Equity members, local residents, arts and cultural organizations across East Anglia have raised serious concerns following a proposed £528,000 cut to arts and culture funding by Suffolk County Council.

The nine organizations affected cover the whole county and include: Suffolk Artlink, the Theatre Royal in Bury St Edmunds, the Food Museum in Stowmarket and The Long Shop Museum in Leiston, New Wolsey Theatre, DanceEast and Eastern Angles in Ipswich, Gainsborough’s House in Sudbury and FirstLight Festival in Lowestoft.

While these cuts represent a tiny fraction of the council's need to save £64.7 million, they will have a disproportionate impact on Suffolk residents who rely on the arts and culture for employment and the wider community engaged with the vital support provided by these organizations across the county.

Companies like Eastern Angles and New Wolsey Theatre tour schools and special educational needs settings providing performances and workshops for children. Suffolk Artlink delivers services to diverse communities including children at risk and vulnerable adults, contributing to Suffolk County Council's strategic priorities. The Food Museum in Stowmarket has a national reputation for its community work, but now faces a 13% cut to its core funding.

Together these organizations provide hundreds of jobs, support the local economy and provide thousands of hours of engagement for children and adults who need it in Suffolk. They do not deserve to lose access to culture.

Sign the petition to oppose these 100% cuts now.


06 February 2024

Melvyn Bragg has issued a rallying cry for the arts.

WATCH - https://www.youtube.com/watch?v=KCV-3MUx3dI


Melvyn Bragg’s speech in the House of Lords, launching a debate on the contribution of the arts to our economy and society, has already been viewed over a million times.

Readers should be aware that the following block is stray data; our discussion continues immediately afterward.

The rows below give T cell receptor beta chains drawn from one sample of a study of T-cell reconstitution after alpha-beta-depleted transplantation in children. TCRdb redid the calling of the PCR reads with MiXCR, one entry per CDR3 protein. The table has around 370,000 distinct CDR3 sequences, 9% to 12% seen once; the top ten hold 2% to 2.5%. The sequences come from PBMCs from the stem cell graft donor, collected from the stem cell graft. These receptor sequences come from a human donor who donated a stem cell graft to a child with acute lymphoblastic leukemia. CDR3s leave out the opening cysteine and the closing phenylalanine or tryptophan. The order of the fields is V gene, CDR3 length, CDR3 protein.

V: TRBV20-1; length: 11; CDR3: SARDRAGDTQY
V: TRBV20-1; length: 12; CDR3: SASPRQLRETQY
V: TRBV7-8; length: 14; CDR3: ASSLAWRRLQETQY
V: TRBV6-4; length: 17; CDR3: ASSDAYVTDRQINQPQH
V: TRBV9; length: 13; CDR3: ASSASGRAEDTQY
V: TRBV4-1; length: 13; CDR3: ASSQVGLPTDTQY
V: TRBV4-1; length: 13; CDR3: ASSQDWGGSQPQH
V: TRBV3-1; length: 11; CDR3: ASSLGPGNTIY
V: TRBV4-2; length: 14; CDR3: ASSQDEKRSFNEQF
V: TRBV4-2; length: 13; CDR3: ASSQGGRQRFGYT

Lord Bragg argued that the arts are ‘the opportunity this society needs to reform itself, to replenish all parts and pockets’. He expressed concern about local authority budget cuts and widening inequality in arts education, saying ‘enormous rewards could follow from building up the arts’.

Responding for the Government, Arts and Heritage Minister Lord Parkinson said that ministers ‘agree wholeheartedly with the sentiments Lord Bragg put forward’. He acknowledged that the arts ‘remain an integral part of our national life’ and are ‘an essential part of what makes life worth living’.

Lord Parkinson paid tribute to the Campaign for the Arts for keeping all of us on our toes’ at a time when arts funding and provision are at risk in many parts of the country. It comes just weeks after Scottish Labour’s Shadow Culture Secretary said‘the Government have clearly been feeling the heat on this, thanks to the work of the Campaign for the Arts’.

Campaign for the Arts is demonstrating the scale and strength of public support for the arts – and is being heardPlease share the videos above, invite a friend to join us, and if you can, please become a regular Donor with £3 a month or whatever you can afford.


11 January 2024

Petition: Do not allow original wills to be destroyed after 25 years

 Please sign this petition!


The Ministry of Justice proposes to digitise and then allow the destruction of original wills after 25 years. We call for the original wills to be preserved in perpetuity in line with current legislation. Do not agree to legislative changes that would allow the destruction of these documents.

More details

1. We think costs of digital preservation and storage could be astronomical.
2. The loss of digital files may be more likely than the loss of physical documents, for example via file corruption and cyber attacks.
3. Flaws and errors made during the digitisation process may happen. [This is obvious for all to see in current transcriptions of certificates of births, marriages and deaths, census records, etc.]
4. The proposed changes to legislation may set a detrimental precedent for the destruction of other archive collections.
5. Physical documents provide additional information, such as the materiality of the documents, [revealing notes in margins], etc.

Sign this petition

And here: